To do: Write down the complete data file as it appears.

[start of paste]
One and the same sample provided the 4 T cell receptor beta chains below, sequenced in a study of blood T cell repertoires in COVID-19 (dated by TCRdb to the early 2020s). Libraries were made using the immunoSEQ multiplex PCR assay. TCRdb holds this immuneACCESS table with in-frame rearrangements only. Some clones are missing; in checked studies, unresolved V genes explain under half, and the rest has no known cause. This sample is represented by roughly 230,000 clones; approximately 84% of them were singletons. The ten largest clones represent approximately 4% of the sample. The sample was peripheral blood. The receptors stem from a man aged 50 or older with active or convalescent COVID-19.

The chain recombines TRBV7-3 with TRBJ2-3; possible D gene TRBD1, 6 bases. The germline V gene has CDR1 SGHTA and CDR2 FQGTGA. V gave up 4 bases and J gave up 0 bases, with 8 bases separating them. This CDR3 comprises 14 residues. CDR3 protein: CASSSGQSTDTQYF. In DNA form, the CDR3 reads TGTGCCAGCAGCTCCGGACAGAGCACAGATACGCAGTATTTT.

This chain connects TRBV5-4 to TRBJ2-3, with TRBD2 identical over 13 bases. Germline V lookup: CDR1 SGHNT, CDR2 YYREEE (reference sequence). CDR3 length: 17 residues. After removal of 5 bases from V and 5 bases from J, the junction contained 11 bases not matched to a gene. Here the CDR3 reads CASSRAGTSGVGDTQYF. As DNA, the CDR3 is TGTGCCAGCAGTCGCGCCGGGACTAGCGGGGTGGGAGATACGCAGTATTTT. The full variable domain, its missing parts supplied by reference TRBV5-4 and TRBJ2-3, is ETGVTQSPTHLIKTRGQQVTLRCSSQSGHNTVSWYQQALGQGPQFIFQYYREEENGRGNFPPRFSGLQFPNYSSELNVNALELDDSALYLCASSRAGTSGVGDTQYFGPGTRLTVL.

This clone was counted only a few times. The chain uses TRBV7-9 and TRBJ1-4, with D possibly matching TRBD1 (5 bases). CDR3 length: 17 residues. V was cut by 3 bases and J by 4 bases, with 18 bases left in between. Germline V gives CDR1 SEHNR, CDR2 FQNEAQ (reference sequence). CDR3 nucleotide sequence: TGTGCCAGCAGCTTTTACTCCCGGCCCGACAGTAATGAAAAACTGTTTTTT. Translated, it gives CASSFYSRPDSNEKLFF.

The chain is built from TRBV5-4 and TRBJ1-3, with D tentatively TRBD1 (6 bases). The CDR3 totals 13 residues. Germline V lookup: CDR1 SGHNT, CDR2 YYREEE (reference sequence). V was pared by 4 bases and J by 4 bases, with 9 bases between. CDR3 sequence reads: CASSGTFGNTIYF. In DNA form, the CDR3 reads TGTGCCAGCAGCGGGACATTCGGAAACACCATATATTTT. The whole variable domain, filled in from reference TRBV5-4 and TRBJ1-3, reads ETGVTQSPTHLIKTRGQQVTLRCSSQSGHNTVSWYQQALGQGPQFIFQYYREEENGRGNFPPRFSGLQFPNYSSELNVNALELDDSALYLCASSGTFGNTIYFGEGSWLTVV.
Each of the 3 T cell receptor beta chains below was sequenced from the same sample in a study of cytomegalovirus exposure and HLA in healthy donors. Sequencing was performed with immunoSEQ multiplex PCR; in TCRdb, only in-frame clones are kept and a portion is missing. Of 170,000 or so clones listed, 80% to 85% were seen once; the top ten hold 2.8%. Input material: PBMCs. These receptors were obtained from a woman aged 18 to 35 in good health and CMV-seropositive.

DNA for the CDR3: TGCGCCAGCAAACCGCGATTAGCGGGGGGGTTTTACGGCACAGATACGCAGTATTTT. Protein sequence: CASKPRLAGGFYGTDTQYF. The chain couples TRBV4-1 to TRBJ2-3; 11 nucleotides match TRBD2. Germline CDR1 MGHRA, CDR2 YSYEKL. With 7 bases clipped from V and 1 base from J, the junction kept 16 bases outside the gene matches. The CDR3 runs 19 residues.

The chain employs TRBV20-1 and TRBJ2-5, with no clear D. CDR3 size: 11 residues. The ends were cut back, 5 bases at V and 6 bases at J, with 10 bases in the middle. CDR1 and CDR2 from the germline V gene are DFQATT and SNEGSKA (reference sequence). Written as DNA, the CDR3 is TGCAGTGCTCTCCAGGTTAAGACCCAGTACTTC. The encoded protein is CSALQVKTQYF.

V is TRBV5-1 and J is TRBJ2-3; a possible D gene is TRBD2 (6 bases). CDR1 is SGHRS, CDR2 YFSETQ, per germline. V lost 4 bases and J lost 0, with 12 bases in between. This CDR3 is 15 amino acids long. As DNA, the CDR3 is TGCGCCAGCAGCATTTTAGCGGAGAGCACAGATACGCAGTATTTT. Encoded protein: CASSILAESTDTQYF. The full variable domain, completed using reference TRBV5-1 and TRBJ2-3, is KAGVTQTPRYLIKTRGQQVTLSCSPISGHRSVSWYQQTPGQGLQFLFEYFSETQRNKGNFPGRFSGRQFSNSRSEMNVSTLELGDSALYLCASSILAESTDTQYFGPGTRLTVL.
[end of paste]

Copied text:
One and the same sample provided the 4 T cell receptor beta chains below, sequenced in a study of blood T cell repertoires in COVID-19 (dated by TCRdb to the early 2020s). Libraries were made using the immunoSEQ multiplex PCR assay. TCRdb holds this immuneACCESS table with in-frame rearrangements only. Some clones are missing; in checked studies, unresolved V genes explain under half, and the rest has no known cause. This sample is represented by roughly 230,000 clones; approximately 84% of them were singletons. The ten largest clones represent approximately 4% of the sample. The sample was peripheral blood. The receptors stem from a man aged 50 or older with active or convalescent COVID-19.

The chain recombines TRBV7-3 with TRBJ2-3; possible D gene TRBD1, 6 bases. The germline V gene has CDR1 SGHTA and CDR2 FQGTGA. V gave up 4 bases and J gave up 0 bases, with 8 bases separating them. This CDR3 comprises 14 residues. CDR3 protein: CASSSGQSTDTQYF. In DNA form, the CDR3 reads TGTGCCAGCAGCTCCGGACAGAGCACAGATACGCAGTATTTT.

This chain connects TRBV5-4 to TRBJ2-3, with TRBD2 identical over 13 bases. Germline V lookup: CDR1 SGHNT, CDR2 YYREEE (reference sequence). CDR3 length: 17 residues. After removal of 5 bases from V and 5 bases from J, the junction contained 11 bases not matched to a gene. Here the CDR3 reads CASSRAGTSGVGDTQYF. As DNA, the CDR3 is TGTGCCAGCAGTCGCGCCGGGACTAGCGGGGTGGGAGATACGCAGTATTTT. The full variable domain, its missing parts supplied by reference TRBV5-4 and TRBJ2-3, is ETGVTQSPTHLIKTRGQQVTLRCSSQSGHNTVSWYQQALGQGPQFIFQYYREEENGRGNFPPRFSGLQFPNYSSELNVNALELDDSALYLCASSRAGTSGVGDTQYFGPGTRLTVL.

This clone was counted only a few times. The chain uses TRBV7-9 and TRBJ1-4, with D possibly matching TRBD1 (5 bases). CDR3 length: 17 residues. V was cut by 3 bases and J by 4 bases, with 18 bases left in between. Germline V gives CDR1 SEHNR, CDR2 FQNEAQ (reference sequence). CDR3 nucleotide sequence: TGTGCCAGCAGCTTTTACTCCCGGCCCGACAGTAATGAAAAACTGTTTTTT. Translated, it gives CASSFYSRPDSNEKLFF.

The chain is built from TRBV5-4 and TRBJ1-3, with D tentatively TRBD1 (6 bases). The CDR3 totals 13 residues. Germline V lookup: CDR1 SGHNT, CDR2 YYREEE (reference sequence). V was pared by 4 bases and J by 4 bases, with 9 bases between. CDR3 sequence reads: CASSGTFGNTIYF. In DNA form, the CDR3 reads TGTGCCAGCAGCGGGACATTCGGAAACACCATATATTTT. The whole variable domain, filled in from reference TRBV5-4 and TRBJ1-3, reads ETGVTQSPTHLIKTRGQQVTLRCSSQSGHNTVSWYQQALGQGPQFIFQYYREEENGRGNFPPRFSGLQFPNYSSELNVNALELDDSALYLCASSGTFGNTIYFGEGSWLTVV.
Each of the 3 T cell receptor beta chains below was sequenced from the same sample in a study of cytomegalovirus exposure and HLA in healthy donors. Sequencing was performed with immunoSEQ multiplex PCR; in TCRdb, only in-frame clones are kept and a portion is missing. Of 170,000 or so clones listed, 80% to 85% were seen once; the top ten hold 2.8%. Input material: PBMCs. These receptors were obtained from a woman aged 18 to 35 in good health and CMV-seropositive.

DNA for the CDR3: TGCGCCAGCAAACCGCGATTAGCGGGGGGGTTTTACGGCACAGATACGCAGTATTTT. Protein sequence: CASKPRLAGGFYGTDTQYF. The chain couples TRBV4-1 to TRBJ2-3; 11 nucleotides match TRBD2. Germline CDR1 MGHRA, CDR2 YSYEKL. With 7 bases clipped from V and 1 base from J, the junction kept 16 bases outside the gene matches. The CDR3 runs 19 residues.

The chain employs TRBV20-1 and TRBJ2-5, with no clear D. CDR3 size: 11 residues. The ends were cut back, 5 bases at V and 6 bases at J, with 10 bases in the middle. CDR1 and CDR2 from the germline V gene are DFQATT and SNEGSKA (reference sequence). Written as DNA, the CDR3 is TGCAGTGCTCTCCAGGTTAAGACCCAGTACTTC. The encoded protein is CSALQVKTQYF.

V is TRBV5-1 and J is TRBJ2-3; a possible D gene is TRBD2 (6 bases). CDR1 is SGHRS, CDR2 YFSETQ, per germline. V lost 4 bases and J lost 0, with 12 bases in between. This CDR3 is 15 amino acids long. As DNA, the CDR3 is TGCGCCAGCAGCATTTTAGCGGAGAGCACAGATACGCAGTATTTT. Encoded protein: CASSILAESTDTQYF. The full variable domain, completed using reference TRBV5-1 and TRBJ2-3, is KAGVTQTPRYLIKTRGQQVTLSCSPISGHRSVSWYQQTPGQGLQFLFEYFSETQRNKGNFPGRFSGRQFSNSRSEMNVSTLELGDSALYLCASSILAESTDTQYFGPGTRLTVL.